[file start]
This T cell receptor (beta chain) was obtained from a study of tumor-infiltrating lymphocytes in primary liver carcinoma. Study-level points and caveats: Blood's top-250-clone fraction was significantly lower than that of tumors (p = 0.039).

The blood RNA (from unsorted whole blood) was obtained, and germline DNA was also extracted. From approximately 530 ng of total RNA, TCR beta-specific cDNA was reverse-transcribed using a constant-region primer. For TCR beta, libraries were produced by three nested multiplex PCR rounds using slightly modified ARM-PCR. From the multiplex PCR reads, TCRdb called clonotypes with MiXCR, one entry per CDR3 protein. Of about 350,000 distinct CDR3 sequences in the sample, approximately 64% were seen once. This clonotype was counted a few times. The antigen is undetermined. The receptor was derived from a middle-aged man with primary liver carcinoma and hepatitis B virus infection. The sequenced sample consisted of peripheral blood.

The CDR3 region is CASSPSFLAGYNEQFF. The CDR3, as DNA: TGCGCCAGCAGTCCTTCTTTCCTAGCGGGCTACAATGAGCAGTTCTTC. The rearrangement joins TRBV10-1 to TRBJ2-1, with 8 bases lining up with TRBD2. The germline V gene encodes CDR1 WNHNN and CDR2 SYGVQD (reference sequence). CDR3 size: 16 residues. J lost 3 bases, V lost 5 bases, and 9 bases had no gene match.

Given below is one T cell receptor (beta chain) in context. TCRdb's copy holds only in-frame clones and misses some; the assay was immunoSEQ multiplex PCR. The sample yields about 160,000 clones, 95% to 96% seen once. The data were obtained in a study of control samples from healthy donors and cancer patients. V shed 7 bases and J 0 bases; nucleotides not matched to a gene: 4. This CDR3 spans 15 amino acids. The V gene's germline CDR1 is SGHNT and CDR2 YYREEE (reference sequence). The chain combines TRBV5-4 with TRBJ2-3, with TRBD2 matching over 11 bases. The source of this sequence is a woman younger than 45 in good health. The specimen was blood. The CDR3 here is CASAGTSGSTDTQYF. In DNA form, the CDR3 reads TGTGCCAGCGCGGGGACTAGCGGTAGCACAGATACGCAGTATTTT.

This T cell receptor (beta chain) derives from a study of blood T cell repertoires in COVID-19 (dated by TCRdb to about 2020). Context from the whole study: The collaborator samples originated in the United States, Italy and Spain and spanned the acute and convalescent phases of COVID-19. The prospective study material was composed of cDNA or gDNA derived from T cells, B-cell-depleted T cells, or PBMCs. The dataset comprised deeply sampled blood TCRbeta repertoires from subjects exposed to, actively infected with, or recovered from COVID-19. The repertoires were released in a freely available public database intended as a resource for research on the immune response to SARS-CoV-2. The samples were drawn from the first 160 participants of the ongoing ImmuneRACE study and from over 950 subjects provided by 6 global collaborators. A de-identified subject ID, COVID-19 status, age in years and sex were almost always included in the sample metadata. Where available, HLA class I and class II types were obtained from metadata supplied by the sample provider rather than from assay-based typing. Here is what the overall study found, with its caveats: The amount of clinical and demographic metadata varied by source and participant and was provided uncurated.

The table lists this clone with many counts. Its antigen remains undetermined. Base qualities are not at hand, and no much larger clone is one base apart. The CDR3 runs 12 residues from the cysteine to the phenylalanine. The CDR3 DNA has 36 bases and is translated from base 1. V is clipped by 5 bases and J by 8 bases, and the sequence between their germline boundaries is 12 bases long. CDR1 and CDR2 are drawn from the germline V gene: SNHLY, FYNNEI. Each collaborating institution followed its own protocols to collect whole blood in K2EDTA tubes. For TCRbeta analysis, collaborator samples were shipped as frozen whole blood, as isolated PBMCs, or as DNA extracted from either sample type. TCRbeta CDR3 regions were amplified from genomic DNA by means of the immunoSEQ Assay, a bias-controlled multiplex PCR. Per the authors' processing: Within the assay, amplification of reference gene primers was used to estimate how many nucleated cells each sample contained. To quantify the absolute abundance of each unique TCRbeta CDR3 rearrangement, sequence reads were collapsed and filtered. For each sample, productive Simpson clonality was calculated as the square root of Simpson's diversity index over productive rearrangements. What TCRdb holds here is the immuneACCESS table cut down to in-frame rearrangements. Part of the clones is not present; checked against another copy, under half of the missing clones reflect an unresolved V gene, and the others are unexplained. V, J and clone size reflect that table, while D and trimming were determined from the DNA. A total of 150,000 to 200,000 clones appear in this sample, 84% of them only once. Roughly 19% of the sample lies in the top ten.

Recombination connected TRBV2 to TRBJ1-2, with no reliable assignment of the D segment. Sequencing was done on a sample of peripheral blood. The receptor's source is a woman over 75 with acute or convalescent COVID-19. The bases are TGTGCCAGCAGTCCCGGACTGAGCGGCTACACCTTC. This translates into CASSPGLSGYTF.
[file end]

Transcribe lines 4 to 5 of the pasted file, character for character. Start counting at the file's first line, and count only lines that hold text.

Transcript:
Given below is one T cell receptor (beta chain) in context. TCRdb's copy holds only in-frame clones and misses some; the assay was immunoSEQ multiplex PCR. The sample yields about 160,000 clones, 95% to 96% seen once. The data were obtained in a study of control samples from healthy donors and cancer patients. V shed 7 bases and J 0 bases; nucleotides not matched to a gene: 4. This CDR3 spans 15 amino acids. The V gene's germline CDR1 is SGHNT and CDR2 YYREEE (reference sequence). The chain combines TRBV5-4 with TRBJ2-3, with TRBD2 matching over 11 bases. The source of this sequence is a woman younger than 45 in good health. The specimen was blood. The CDR3 here is CASAGTSGSTDTQYF. In DNA form, the CDR3 reads TGTGCCAGCGCGGGGACTAGCGGTAGCACAGATACGCAGTATTTT.

This T cell receptor (beta chain) derives from a study of blood T cell repertoires in COVID-19 (dated by TCRdb to about 2020). Context from the whole study: The collaborator samples originated in the United States, Italy and Spain and spanned the acute and convalescent phases of COVID-19. The prospective study material was composed of cDNA or gDNA derived from T cells, B-cell-depleted T cells, or PBMCs. The dataset comprised deeply sampled blood TCRbeta repertoires from subjects exposed to, actively infected with, or recovered from COVID-19. The repertoires were released in a freely available public database intended as a resource for research on the immune response to SARS-CoV-2. The samples were drawn from the first 160 participants of the ongoing ImmuneRACE study and from over 950 subjects provided by 6 global collaborators. A de-identified subject ID, COVID-19 status, age in years and sex were almost always included in the sample metadata. Where available, HLA class I and class II types were obtained from metadata supplied by the sample provider rather than from assay-based typing. Here is what the overall study found, with its caveats: The amount of clinical and demographic metadata varied by source and participant and was provided uncurated.